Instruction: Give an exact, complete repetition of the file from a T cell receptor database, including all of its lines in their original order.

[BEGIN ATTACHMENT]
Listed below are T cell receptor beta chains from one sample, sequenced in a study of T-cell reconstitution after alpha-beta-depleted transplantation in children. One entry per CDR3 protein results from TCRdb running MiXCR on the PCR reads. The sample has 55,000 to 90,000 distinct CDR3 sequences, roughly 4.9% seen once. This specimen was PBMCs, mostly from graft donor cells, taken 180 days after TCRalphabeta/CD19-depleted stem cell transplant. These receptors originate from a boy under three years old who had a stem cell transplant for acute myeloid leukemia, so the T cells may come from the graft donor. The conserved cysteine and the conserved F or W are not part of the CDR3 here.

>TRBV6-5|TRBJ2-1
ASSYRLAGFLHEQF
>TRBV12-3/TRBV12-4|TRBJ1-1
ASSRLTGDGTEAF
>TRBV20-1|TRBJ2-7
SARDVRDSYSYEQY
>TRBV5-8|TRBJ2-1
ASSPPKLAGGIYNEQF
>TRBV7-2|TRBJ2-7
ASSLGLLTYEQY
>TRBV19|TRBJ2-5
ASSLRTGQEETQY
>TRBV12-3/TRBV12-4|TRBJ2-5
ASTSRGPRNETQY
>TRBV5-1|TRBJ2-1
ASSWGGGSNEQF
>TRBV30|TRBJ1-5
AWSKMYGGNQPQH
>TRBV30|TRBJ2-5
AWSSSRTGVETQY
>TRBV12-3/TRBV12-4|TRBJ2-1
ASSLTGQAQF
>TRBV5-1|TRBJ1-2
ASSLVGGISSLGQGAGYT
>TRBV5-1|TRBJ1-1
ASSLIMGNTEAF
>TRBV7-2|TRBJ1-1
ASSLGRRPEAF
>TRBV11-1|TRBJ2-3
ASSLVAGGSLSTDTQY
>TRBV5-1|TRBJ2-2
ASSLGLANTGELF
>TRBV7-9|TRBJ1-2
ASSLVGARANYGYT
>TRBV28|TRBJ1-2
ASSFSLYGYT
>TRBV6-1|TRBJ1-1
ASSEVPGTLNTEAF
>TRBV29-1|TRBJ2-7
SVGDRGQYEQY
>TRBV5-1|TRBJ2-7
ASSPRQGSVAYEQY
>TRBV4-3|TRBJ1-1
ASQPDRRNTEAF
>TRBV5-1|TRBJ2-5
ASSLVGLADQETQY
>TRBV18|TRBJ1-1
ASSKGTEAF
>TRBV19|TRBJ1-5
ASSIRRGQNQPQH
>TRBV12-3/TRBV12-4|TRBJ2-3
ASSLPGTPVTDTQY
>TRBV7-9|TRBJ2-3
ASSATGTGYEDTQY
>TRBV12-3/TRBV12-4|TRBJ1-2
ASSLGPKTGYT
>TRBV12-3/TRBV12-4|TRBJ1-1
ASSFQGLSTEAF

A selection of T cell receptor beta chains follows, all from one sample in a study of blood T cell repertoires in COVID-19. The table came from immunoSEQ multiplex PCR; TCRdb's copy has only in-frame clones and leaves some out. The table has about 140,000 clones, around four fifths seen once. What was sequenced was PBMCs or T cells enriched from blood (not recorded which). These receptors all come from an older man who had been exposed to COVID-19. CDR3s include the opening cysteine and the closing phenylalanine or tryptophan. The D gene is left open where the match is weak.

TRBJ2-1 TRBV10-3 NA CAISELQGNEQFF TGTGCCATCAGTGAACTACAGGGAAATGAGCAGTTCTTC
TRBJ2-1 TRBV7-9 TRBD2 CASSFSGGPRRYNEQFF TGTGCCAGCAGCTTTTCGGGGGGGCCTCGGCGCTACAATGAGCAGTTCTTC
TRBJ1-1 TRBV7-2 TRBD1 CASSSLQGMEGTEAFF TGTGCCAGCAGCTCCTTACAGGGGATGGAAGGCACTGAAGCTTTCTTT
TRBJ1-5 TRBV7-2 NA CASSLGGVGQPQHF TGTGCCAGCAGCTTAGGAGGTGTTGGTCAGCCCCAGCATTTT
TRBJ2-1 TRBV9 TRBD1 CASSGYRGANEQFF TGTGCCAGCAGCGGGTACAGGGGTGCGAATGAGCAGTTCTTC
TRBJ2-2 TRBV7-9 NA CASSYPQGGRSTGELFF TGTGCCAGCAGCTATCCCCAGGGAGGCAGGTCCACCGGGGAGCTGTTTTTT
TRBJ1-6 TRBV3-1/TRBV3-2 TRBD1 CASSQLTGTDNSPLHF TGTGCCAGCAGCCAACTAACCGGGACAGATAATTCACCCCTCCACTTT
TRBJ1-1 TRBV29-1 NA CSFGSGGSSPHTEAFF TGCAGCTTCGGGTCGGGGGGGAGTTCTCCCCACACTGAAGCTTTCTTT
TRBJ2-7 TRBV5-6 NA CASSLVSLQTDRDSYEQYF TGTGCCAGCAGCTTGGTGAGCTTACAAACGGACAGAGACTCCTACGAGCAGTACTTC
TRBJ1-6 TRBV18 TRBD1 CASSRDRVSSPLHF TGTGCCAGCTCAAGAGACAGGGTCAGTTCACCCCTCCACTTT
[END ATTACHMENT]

Listed below are T cell receptor beta chains from one sample, sequenced in a study of T-cell reconstitution after alpha-beta-depleted transplantation in children. One entry per CDR3 protein results from TCRdb running MiXCR on the PCR reads. The sample has 55,000 to 90,000 distinct CDR3 sequences, roughly 4.9% seen once. This specimen was PBMCs, mostly from graft donor cells, taken 180 days after TCRalphabeta/CD19-depleted stem cell transplant. These receptors originate from a boy under three years old who had a stem cell transplant for acute myeloid leukemia, so the T cells may come from the graft donor. The conserved cysteine and the conserved F or W are not part of the CDR3 here.

>TRBV6-5|TRBJ2-1
ASSYRLAGFLHEQF
>TRBV12-3/TRBV12-4|TRBJ1-1
ASSRLTGDGTEAF
>TRBV20-1|TRBJ2-7
SARDVRDSYSYEQY
>TRBV5-8|TRBJ2-1
ASSPPKLAGGIYNEQF
>TRBV7-2|TRBJ2-7
ASSLGLLTYEQY
>TRBV19|TRBJ2-5
ASSLRTGQEETQY
>TRBV12-3/TRBV12-4|TRBJ2-5
ASTSRGPRNETQY
>TRBV5-1|TRBJ2-1
ASSWGGGSNEQF
>TRBV30|TRBJ1-5
AWSKMYGGNQPQH
>TRBV30|TRBJ2-5
AWSSSRTGVETQY
>TRBV12-3/TRBV12-4|TRBJ2-1
ASSLTGQAQF
>TRBV5-1|TRBJ1-2
ASSLVGGISSLGQGAGYT
>TRBV5-1|TRBJ1-1
ASSLIMGNTEAF
>TRBV7-2|TRBJ1-1
ASSLGRRPEAF
>TRBV11-1|TRBJ2-3
ASSLVAGGSLSTDTQY
>TRBV5-1|TRBJ2-2
ASSLGLANTGELF
>TRBV7-9|TRBJ1-2
ASSLVGARANYGYT
>TRBV28|TRBJ1-2
ASSFSLYGYT
>TRBV6-1|TRBJ1-1
ASSEVPGTLNTEAF
>TRBV29-1|TRBJ2-7
SVGDRGQYEQY
>TRBV5-1|TRBJ2-7
ASSPRQGSVAYEQY
>TRBV4-3|TRBJ1-1
ASQPDRRNTEAF
>TRBV5-1|TRBJ2-5
ASSLVGLADQETQY
>TRBV18|TRBJ1-1
ASSKGTEAF
>TRBV19|TRBJ1-5
ASSIRRGQNQPQH
>TRBV12-3/TRBV12-4|TRBJ2-3
ASSLPGTPVTDTQY
>TRBV7-9|TRBJ2-3
ASSATGTGYEDTQY
>TRBV12-3/TRBV12-4|TRBJ1-2
ASSLGPKTGYT
>TRBV12-3/TRBV12-4|TRBJ1-1
ASSFQGLSTEAF

A selection of T cell receptor beta chains follows, all from one sample in a study of blood T cell repertoires in COVID-19. The table came from immunoSEQ multiplex PCR; TCRdb's copy has only in-frame clones and leaves some out. The table has about 140,000 clones, around four fifths seen once. What was sequenced was PBMCs or T cells enriched from blood (not recorded which). These receptors all come from an older man who had been exposed to COVID-19. CDR3s include the opening cysteine and the closing phenylalanine or tryptophan. The D gene is left open where the match is weak.

TRBJ2-1 TRBV10-3 NA CAISELQGNEQFF TGTGCCATCAGTGAACTACAGGGAAATGAGCAGTTCTTC
TRBJ2-1 TRBV7-9 TRBD2 CASSFSGGPRRYNEQFF TGTGCCAGCAGCTTTTCGGGGGGGCCTCGGCGCTACAATGAGCAGTTCTTC
TRBJ1-1 TRBV7-2 TRBD1 CASSSLQGMEGTEAFF TGTGCCAGCAGCTCCTTACAGGGGATGGAAGGCACTGAAGCTTTCTTT
TRBJ1-5 TRBV7-2 NA CASSLGGVGQPQHF TGTGCCAGCAGCTTAGGAGGTGTTGGTCAGCCCCAGCATTTT
TRBJ2-1 TRBV9 TRBD1 CASSGYRGANEQFF TGTGCCAGCAGCGGGTACAGGGGTGCGAATGAGCAGTTCTTC
TRBJ2-2 TRBV7-9 NA CASSYPQGGRSTGELFF TGTGCCAGCAGCTATCCCCAGGGAGGCAGGTCCACCGGGGAGCTGTTTTTT
TRBJ1-6 TRBV3-1/TRBV3-2 TRBD1 CASSQLTGTDNSPLHF TGTGCCAGCAGCCAACTAACCGGGACAGATAATTCACCCCTCCACTTT
TRBJ1-1 TRBV29-1 NA CSFGSGGSSPHTEAFF TGCAGCTTCGGGTCGGGGGGGAGTTCTCCCCACACTGAAGCTTTCTTT
TRBJ2-7 TRBV5-6 NA CASSLVSLQTDRDSYEQYF TGTGCCAGCAGCTTGGTGAGCTTACAAACGGACAGAGACTCCTACGAGCAGTACTTC
TRBJ1-6 TRBV18 TRBD1 CASSRDRVSSPLHF TGTGCCAGCTCAAGAGACAGGGTCAGTTCACCCCTCCACTTT